Repeatedly F.E. Lewis appears in various motoring magazines of the time period. Fitzgerald featured the new technology of the automobile prominently in his fiction –including one which is the turning point of The Great Gatsby.
Volume Forty – four of “The Hub”, March 1st, 1903 wrote
ONE HUNDRED MILE ENDURANCE RUN
The one hundred mile endurance run, under the control of the Long Island automobile Club, took place on April 26, which was intended as a nonstop endurance test, was in many respects a success, and in other s great failure.
The following entrants exceeded the speed limit of fifteen miles an hour for the open country and eight miles for the villages.
In this six hour and forty minute race Lewis was one of the Long Distance winners, driving a Knox. The Knox Automobile Company was a manufacturer of automobiles, trucks and farm tractors between 1900 and 1924. (1).The fact Lewis achieved as much with a tiller, rather than a steering wheel, is all the more remarkable.
On May 30, 1907 at Hyde Park, Massachusetts on a one mile dirt oval Fred Lewis, driving a Frayer-Miller 50, came in 3rd with a time of 2:38:30.2. The Frayer Miller retailed for $2500 or $62554.00 in today’s dollars. Lewis drove the most expensive cars of the time period .The 1909 Year Book (Motor Cyclopedia) reported that Lewis placed second in The Second Class Category ( 10 to 12 miles an hour) in completing 10.91 miles in the event in a Pierce Automobile. There was little doubt that Pierce was aimed at a very wealthy market. (2) Lewis competed against among others the Locomobile, Headquartered in Bridgeport, Connecticut Vice President James T Roche was present at the Gatsbian party Lewis threw in 1917.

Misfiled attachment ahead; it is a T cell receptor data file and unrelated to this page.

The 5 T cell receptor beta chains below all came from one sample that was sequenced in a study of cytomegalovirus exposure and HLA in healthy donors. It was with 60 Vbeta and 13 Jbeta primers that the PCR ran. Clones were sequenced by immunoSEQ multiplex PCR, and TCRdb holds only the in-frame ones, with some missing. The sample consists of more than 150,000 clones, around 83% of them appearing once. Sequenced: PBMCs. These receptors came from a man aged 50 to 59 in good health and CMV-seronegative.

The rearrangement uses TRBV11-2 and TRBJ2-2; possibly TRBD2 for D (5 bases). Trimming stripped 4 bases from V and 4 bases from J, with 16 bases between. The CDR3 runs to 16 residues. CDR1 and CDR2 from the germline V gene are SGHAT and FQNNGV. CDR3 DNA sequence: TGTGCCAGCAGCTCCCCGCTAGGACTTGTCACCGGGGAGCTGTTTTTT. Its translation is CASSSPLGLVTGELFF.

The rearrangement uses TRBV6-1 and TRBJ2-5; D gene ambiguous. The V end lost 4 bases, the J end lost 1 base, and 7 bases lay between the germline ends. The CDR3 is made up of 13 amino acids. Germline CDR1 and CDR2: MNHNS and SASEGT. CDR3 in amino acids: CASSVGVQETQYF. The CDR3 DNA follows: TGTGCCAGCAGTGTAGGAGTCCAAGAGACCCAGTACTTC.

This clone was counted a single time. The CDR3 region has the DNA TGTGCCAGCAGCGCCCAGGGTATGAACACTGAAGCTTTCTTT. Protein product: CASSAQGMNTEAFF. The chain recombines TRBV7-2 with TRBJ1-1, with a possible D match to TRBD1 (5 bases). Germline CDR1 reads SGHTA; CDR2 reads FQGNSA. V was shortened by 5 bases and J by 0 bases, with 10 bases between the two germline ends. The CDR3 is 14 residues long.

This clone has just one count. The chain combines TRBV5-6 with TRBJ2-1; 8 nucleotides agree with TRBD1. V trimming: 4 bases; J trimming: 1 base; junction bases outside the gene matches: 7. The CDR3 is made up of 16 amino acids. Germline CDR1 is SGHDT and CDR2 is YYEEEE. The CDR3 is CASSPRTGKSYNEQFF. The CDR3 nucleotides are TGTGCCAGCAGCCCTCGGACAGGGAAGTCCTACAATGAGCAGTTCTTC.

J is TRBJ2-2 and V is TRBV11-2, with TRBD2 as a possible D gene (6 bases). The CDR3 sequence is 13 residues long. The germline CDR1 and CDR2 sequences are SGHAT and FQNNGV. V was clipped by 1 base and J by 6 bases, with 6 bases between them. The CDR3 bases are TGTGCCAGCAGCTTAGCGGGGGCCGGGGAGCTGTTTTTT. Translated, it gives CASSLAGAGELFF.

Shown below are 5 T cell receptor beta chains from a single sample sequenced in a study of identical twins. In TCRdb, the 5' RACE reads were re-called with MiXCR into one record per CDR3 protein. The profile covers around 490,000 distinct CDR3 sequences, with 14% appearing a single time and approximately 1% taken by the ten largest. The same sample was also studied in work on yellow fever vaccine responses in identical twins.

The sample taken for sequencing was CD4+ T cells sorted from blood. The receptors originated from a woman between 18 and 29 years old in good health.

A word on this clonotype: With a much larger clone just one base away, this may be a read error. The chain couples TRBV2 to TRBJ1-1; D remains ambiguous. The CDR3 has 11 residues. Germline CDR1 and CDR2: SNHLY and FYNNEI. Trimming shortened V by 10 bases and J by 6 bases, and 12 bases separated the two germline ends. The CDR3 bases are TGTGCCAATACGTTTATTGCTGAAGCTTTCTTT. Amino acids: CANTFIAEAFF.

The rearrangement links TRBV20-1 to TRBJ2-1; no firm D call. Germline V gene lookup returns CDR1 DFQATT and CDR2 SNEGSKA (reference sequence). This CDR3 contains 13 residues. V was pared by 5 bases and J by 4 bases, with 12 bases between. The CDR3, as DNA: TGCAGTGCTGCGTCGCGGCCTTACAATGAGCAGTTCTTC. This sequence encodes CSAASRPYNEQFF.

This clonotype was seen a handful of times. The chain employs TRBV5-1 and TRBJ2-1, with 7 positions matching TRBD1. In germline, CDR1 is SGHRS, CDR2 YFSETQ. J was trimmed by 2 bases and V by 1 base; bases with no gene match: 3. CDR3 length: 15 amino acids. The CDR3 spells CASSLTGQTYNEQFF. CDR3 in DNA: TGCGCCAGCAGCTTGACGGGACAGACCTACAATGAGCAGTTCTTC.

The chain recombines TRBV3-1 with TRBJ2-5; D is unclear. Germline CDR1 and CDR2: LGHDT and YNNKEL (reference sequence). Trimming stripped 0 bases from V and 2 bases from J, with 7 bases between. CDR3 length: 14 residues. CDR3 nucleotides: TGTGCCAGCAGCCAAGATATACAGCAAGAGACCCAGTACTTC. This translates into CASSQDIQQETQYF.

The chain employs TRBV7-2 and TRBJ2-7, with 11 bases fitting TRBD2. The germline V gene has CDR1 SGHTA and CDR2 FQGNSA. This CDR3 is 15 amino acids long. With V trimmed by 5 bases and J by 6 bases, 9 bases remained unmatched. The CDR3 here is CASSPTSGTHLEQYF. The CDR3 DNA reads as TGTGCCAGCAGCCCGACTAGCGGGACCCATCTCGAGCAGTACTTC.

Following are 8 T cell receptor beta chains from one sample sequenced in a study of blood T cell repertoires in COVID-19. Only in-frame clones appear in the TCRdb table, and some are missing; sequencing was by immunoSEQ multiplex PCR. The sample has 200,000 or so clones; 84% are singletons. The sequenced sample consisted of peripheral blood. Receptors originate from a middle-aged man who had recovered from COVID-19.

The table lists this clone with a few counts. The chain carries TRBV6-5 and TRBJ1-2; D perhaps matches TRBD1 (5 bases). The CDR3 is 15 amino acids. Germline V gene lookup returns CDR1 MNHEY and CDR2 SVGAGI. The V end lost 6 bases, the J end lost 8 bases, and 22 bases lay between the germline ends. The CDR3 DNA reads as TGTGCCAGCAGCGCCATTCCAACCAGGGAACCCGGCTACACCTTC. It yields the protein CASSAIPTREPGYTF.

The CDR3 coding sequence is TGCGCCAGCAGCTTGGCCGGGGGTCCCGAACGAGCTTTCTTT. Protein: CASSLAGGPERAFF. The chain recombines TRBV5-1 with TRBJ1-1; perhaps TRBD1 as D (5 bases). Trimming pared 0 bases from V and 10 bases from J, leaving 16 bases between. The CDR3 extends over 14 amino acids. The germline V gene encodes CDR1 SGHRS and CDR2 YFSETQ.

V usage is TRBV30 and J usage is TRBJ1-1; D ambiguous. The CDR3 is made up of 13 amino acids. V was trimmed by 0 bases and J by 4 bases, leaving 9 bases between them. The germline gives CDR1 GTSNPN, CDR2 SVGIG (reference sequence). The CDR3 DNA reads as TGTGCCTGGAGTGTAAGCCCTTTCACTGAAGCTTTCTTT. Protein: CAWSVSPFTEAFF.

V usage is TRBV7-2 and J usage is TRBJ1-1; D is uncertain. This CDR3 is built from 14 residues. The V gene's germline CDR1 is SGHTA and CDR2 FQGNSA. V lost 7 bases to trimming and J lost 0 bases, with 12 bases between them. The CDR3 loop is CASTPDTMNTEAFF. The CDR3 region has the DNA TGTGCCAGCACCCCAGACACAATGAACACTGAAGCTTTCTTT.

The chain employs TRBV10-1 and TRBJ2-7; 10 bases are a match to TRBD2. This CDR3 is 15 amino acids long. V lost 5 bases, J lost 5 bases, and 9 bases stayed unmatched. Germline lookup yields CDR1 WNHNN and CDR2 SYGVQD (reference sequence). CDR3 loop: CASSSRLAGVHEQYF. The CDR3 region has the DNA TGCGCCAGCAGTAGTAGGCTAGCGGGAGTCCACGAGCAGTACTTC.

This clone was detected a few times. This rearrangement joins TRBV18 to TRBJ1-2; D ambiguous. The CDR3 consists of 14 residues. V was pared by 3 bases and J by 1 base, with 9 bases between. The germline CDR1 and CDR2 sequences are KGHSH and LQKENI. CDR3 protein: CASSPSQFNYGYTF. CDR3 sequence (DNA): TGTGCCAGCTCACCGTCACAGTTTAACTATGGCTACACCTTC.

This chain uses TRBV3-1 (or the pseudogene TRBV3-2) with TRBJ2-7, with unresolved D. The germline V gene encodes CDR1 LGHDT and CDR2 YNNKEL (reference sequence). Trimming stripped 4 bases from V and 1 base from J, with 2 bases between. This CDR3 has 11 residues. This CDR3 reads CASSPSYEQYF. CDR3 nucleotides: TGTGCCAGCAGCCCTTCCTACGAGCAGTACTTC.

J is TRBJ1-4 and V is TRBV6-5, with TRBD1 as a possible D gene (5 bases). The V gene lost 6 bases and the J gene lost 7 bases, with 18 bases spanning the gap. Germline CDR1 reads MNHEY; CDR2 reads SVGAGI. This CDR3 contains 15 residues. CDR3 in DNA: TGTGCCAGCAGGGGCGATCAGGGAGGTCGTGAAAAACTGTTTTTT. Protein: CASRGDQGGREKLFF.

In 1909 President Taft ordered two Pierce-Arrows, a Brougham and a Landaulette, for the White House. – Taft was the first President to use an automobile for official occasions and this tradition would continue into the Roosevelt administration, when the last Pierce-Arrows, 1935 models, were ordered by the White House. (3) Another one of his long distance races was from New York City to Buffalo in 1911.
The April 30, 1914 issue of The Automobile, A Journal of Automobile Progress and Construction, Volume XXX reported Lewis as owning a “KisselKar”. Of the 35,000 automobiles the company produced, only 150 are known to exist today. The Wisconsin Automotive Museum of Hartford has several of these remaining cars on display. The most famous car was one the company donated to Hollywood actress Anita King for her transcontinental trip in 1915 that marked the first-ever such trip by a female driving alone. (4)
F. E. Lewis is confirmed to have owned a Brewster Brougham which he is on record for purchasing for $7,000.00 ($130, 000 in 2015 dollars).
Greg Busch actually put me in touch with Pat Farrell out in California, who incredibly possessed Frederick Lewis’s 1916 Stanley Steamer Model 825 Mountain Wagon! It is a steeled frame 12-passenger Mountain Wagon with a 30 hp 826 Stanley engine, first set up for racing and then was used in exhibition races around our country to promote U.S. Army war bonds sales. (5)